Sunday, 22 January 2012

“That do flood, that Hardley Flood…”

Hardley Flood 0112 007

THE Wherryman’s Way wasn’t impassable at Hardley Flood today, but you certainly needed decent boots and a sense of adventure. This particular stretch of the walk sees the Flood lap up on one side of a narrow path while the River Chet runs close by on the other. Occasionally time, tide and wind conspire to make them all but join. Today was one of those days. I gave up when one particular boardwalk was completely submerged. But I later met a regular dog walker who’d made it through and said he’d yet to be defeated, come rain or shine. It’s one of the many attractions of Hardley Flood: you might turn up and see glistening mud and thousands of wading birds, you might see a good impression of the North Sea. It was the wind that was doing the damage today. On the Chet, two swans gave up trying to swim against it and flew off downwind. Meanwhile on the Flood, winds gusting to 40mph were whipping the water into white crests as it overlapped its banks.  As one old boy once told me, “That do flood, that Hardley Flood”.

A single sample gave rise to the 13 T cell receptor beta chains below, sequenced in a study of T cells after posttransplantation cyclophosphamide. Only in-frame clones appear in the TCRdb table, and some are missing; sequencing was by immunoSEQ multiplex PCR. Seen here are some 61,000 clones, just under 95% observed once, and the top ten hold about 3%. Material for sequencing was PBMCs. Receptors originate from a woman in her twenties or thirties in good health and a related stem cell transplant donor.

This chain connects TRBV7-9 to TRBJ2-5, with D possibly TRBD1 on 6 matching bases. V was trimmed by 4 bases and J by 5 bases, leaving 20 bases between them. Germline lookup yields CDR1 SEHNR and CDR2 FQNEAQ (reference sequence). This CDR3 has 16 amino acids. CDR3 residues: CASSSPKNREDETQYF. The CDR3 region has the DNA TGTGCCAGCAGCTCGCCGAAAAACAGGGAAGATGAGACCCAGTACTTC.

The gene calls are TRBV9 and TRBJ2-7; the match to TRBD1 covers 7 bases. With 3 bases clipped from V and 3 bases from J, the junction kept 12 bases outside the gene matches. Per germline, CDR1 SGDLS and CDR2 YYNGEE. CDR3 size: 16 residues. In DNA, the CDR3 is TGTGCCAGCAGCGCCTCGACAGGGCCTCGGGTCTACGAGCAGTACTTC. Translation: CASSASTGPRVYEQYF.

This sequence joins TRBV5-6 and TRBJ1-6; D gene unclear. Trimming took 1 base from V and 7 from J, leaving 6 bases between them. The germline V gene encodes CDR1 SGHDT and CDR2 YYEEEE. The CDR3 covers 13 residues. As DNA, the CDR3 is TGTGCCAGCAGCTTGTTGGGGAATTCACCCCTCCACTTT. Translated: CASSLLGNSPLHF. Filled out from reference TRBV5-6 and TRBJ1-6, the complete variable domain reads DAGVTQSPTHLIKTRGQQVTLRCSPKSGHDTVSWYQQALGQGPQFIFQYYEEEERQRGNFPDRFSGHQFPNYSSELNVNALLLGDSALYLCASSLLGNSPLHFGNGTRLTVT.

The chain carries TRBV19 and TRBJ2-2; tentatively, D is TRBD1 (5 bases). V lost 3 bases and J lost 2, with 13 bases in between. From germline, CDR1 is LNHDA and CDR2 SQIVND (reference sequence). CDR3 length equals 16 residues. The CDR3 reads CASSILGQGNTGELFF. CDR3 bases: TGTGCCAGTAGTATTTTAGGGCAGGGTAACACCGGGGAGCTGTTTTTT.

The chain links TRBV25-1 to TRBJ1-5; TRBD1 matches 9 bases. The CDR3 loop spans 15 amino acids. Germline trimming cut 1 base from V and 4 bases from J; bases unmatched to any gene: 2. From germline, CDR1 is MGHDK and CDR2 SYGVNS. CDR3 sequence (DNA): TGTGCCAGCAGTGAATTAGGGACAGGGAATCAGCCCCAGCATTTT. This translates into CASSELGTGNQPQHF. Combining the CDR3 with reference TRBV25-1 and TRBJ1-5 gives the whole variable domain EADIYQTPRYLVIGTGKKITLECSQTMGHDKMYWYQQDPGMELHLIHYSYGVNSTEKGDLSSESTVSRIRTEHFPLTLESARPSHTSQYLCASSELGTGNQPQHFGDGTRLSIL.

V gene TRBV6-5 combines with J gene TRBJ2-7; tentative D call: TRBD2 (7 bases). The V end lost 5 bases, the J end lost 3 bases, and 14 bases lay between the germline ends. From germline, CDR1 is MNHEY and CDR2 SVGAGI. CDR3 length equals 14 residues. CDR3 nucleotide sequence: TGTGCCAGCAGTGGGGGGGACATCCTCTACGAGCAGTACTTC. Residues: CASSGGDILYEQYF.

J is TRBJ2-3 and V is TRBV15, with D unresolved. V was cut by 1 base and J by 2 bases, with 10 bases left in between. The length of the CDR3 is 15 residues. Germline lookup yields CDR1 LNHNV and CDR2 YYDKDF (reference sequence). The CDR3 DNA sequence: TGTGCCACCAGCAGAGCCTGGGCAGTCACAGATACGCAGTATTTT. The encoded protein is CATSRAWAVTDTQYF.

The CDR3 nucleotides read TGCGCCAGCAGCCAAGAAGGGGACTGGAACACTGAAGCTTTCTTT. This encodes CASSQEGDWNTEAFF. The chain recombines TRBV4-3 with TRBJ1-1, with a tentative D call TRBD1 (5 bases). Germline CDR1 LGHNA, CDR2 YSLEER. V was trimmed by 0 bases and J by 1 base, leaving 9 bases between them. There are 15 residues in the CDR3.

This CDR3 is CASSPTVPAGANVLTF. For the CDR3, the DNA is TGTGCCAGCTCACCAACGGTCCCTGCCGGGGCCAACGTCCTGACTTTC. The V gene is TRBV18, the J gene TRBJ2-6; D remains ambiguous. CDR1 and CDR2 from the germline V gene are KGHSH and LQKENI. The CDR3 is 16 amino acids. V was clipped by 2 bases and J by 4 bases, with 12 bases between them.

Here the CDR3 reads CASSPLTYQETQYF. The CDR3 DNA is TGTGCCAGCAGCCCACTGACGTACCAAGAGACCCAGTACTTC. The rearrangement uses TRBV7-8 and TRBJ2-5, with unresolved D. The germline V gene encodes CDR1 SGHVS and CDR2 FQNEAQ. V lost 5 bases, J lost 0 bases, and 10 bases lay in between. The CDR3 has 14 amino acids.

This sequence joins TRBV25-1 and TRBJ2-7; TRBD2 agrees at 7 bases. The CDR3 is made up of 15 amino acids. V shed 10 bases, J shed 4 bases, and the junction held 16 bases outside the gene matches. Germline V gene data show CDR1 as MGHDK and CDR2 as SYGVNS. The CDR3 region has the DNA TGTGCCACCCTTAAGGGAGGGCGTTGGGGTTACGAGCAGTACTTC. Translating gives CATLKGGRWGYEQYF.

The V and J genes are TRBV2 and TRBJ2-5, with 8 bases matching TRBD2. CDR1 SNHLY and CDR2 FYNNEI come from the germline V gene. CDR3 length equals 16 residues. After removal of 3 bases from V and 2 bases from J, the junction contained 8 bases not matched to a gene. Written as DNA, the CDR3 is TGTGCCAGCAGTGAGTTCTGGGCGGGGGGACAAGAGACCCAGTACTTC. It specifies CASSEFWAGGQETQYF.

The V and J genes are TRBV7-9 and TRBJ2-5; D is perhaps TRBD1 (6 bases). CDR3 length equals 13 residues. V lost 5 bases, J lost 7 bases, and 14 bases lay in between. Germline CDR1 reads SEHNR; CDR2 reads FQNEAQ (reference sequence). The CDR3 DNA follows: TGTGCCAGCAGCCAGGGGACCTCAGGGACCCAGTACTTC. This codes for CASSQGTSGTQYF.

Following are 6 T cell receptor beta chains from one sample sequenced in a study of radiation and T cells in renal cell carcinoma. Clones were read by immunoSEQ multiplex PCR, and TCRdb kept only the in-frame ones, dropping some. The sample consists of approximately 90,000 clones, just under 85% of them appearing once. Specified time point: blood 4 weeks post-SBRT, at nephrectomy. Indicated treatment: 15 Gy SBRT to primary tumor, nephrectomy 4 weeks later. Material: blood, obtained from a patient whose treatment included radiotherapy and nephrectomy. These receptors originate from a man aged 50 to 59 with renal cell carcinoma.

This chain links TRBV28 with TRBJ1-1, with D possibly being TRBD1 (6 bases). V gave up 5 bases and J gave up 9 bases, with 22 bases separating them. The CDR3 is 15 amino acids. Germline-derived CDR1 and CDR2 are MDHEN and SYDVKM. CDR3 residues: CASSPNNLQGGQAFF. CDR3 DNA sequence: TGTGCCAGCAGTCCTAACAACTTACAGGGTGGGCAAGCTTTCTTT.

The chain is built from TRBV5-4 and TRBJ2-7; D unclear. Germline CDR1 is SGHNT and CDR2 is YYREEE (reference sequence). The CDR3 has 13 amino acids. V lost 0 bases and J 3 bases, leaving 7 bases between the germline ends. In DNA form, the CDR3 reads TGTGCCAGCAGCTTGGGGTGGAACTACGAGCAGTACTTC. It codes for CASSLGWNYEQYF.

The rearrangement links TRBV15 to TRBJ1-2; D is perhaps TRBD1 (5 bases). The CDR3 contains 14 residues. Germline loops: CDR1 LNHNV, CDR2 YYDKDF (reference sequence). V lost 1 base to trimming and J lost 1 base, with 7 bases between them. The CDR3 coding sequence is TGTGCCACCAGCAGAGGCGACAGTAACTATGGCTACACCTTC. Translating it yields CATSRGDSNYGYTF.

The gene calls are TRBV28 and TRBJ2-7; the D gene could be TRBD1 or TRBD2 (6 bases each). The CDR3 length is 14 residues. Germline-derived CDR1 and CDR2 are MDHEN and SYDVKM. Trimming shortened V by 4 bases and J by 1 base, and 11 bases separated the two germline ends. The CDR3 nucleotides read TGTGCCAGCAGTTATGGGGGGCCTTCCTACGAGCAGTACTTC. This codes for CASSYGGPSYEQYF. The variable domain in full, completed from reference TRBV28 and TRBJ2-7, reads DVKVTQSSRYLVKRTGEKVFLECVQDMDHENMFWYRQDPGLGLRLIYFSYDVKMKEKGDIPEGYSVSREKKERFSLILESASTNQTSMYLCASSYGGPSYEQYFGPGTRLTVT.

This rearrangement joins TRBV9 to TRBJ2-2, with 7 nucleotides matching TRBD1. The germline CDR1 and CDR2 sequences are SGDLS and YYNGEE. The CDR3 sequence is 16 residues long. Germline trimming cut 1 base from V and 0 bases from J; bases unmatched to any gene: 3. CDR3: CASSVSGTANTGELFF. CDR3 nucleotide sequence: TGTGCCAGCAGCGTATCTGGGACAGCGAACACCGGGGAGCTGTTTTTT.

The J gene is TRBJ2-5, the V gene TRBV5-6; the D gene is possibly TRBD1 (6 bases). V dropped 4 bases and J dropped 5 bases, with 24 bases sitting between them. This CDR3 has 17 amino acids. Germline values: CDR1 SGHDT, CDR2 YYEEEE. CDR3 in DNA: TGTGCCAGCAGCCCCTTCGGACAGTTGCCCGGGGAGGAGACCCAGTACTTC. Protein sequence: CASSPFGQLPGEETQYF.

Saturday, 14 January 2012

Looking after the Wherryman’s Way

Chet at Loddon

THE BROADS Authority says it’s keen to do its bit to maintain sections of the Wherryman’s Way – but it can’t do the lot. That’s the tenor of a letter to Loddon Parish Council over the thorny business of who should look after the footpaths.  We all know the background. Loddon feels a poorly looked-after WW will put off much-needed tourists. But Norfolk County Council has less money to spend and has cut back accordingly.  The county instead proposes a Norfolk Trails Partnership – encouraging business and community groups to help out too.  Now the chief executive of the Broads Authority has written to Loddon giving his views:

“The Broads Authority is keen to work with the county council through the Norfolk Trails Partnership and contribute to the maintenance of the Wherryman’s Way. However the Authority has limited resources to undertake maintenance works on public rights of way and is not in a position to undertake all the maintenance required on the route. The Authority therefore taken the approach of identifying sections of path that provide access to local facilities from sites managed by the Broads Authority for future maintenance. In the Loddon area we have already committed to maintaining the easy access path which runs from our mooring at Chedgrave Common to Pitts Lane Chedgrave as this section of the Wherryman’s Way provides direct access to Loddon and Chedgrave.”

* Thanks to Loddon Parish Clerk Christine Smith for passing the letter on.